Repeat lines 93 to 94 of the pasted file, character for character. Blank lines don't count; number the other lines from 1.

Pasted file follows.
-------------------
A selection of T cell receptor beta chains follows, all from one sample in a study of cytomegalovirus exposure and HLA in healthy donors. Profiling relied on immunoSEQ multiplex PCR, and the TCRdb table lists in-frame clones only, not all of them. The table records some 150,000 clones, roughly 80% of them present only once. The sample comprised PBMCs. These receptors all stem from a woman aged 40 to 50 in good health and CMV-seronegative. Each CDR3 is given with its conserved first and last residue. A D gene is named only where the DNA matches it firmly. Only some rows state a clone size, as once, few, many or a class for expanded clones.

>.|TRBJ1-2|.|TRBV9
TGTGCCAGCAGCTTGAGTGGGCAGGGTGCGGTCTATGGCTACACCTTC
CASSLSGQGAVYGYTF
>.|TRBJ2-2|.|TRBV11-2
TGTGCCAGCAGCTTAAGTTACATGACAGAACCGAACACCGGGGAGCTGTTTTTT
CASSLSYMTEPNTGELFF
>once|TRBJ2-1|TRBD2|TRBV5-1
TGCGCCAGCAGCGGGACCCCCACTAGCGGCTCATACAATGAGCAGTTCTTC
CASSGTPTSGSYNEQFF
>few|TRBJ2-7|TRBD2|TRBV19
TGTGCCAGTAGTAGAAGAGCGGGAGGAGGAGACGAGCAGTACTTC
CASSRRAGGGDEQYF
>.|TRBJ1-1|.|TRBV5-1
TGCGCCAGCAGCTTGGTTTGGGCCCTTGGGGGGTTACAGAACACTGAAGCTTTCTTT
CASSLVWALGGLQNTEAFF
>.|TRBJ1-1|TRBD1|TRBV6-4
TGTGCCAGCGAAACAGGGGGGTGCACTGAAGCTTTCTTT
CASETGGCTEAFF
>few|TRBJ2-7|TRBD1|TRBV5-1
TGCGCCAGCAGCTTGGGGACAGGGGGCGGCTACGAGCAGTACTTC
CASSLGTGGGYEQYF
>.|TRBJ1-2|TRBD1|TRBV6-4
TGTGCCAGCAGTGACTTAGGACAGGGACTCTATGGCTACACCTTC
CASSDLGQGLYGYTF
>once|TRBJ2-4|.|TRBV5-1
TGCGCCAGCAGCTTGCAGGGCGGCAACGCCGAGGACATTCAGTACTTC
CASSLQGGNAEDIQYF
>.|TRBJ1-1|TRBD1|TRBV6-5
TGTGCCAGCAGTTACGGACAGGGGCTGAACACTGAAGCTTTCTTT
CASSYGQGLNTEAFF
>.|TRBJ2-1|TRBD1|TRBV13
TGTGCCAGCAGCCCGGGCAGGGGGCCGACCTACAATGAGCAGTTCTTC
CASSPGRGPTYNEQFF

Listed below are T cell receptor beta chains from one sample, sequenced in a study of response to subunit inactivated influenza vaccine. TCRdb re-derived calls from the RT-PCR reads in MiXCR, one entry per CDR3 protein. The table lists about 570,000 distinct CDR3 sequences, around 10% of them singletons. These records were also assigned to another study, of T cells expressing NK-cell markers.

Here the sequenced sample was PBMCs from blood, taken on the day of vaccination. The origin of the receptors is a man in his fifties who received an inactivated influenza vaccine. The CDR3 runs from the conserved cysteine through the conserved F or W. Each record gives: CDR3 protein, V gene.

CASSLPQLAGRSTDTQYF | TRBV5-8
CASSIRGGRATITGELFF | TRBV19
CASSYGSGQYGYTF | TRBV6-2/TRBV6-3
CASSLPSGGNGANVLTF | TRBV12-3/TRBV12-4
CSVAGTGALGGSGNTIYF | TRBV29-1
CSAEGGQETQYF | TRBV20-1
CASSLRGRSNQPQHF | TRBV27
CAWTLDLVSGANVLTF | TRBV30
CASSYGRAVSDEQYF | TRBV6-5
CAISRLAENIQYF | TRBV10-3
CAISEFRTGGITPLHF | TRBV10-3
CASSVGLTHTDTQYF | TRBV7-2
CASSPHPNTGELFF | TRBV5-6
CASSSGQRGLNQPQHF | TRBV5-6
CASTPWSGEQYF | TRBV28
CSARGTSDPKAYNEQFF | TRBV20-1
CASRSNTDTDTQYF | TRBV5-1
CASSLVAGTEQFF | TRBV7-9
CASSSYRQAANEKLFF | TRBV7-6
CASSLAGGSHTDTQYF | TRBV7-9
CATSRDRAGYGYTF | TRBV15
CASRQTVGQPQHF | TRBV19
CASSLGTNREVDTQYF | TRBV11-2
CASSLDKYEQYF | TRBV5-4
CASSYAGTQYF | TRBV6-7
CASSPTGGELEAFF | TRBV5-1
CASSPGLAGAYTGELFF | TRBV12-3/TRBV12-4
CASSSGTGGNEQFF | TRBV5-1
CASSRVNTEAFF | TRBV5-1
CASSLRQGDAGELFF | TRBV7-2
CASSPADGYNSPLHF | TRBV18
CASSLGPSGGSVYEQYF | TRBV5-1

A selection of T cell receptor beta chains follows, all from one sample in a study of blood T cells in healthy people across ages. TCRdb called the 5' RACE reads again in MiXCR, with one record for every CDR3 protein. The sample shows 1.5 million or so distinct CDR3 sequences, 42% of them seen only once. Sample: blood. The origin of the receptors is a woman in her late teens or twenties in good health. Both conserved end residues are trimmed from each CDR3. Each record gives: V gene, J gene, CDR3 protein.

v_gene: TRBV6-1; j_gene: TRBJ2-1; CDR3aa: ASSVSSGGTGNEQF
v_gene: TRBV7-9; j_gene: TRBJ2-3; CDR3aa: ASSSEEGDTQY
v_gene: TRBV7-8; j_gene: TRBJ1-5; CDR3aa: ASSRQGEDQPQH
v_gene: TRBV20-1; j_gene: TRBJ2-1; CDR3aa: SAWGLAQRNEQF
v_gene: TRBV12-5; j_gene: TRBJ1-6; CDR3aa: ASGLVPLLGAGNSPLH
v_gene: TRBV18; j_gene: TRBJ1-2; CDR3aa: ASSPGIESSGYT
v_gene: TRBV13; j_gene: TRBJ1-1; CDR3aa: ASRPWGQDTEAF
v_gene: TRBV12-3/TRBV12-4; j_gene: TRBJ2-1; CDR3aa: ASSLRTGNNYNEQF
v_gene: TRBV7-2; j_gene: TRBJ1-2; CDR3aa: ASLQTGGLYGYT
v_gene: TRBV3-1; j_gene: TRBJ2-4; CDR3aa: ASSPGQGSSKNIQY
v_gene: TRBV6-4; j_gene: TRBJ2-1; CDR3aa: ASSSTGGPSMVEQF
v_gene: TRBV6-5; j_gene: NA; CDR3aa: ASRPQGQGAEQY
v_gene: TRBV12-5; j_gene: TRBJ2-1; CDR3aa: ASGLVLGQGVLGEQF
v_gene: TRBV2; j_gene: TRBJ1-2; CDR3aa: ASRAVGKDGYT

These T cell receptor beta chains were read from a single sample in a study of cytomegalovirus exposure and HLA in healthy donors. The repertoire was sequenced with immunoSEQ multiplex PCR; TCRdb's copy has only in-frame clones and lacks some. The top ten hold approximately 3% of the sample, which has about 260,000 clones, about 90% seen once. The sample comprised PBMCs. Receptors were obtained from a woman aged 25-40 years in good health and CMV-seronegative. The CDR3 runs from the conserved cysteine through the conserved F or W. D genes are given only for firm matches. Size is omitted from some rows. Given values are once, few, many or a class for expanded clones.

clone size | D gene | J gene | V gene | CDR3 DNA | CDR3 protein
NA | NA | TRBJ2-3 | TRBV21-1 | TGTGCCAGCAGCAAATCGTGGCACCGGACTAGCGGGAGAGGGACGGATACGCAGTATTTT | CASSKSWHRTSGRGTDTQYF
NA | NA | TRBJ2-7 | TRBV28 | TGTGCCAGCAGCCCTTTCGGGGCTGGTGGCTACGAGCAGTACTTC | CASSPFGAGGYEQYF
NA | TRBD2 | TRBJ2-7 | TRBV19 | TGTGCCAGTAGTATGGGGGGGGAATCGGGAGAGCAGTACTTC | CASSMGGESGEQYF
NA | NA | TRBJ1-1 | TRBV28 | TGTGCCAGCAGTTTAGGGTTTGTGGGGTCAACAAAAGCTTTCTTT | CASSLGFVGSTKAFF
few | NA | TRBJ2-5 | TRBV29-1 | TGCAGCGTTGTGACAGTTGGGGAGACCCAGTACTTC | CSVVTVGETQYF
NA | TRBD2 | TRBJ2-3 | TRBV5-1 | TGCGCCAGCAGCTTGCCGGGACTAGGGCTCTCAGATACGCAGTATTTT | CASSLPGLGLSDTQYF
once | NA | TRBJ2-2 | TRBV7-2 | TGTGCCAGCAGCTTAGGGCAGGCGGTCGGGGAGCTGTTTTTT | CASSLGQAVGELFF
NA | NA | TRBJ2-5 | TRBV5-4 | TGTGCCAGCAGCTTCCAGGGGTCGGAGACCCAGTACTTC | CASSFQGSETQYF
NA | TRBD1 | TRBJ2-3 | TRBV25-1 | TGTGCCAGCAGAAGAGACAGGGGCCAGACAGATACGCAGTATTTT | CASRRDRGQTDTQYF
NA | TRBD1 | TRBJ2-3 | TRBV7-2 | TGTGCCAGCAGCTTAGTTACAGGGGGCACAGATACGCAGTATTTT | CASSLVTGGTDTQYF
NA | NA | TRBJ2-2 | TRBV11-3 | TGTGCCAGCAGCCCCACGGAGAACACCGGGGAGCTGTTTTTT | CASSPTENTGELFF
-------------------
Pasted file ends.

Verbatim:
NA | NA | TRBJ2-5 | TRBV5-4 | TGTGCCAGCAGCTTCCAGGGGTCGGAGACCCAGTACTTC | CASSFQGSETQYF
NA | TRBD1 | TRBJ2-3 | TRBV25-1 | TGTGCCAGCAGAAGAGACAGGGGCCAGACAGATACGCAGTATTTT | CASRRDRGQTDTQYF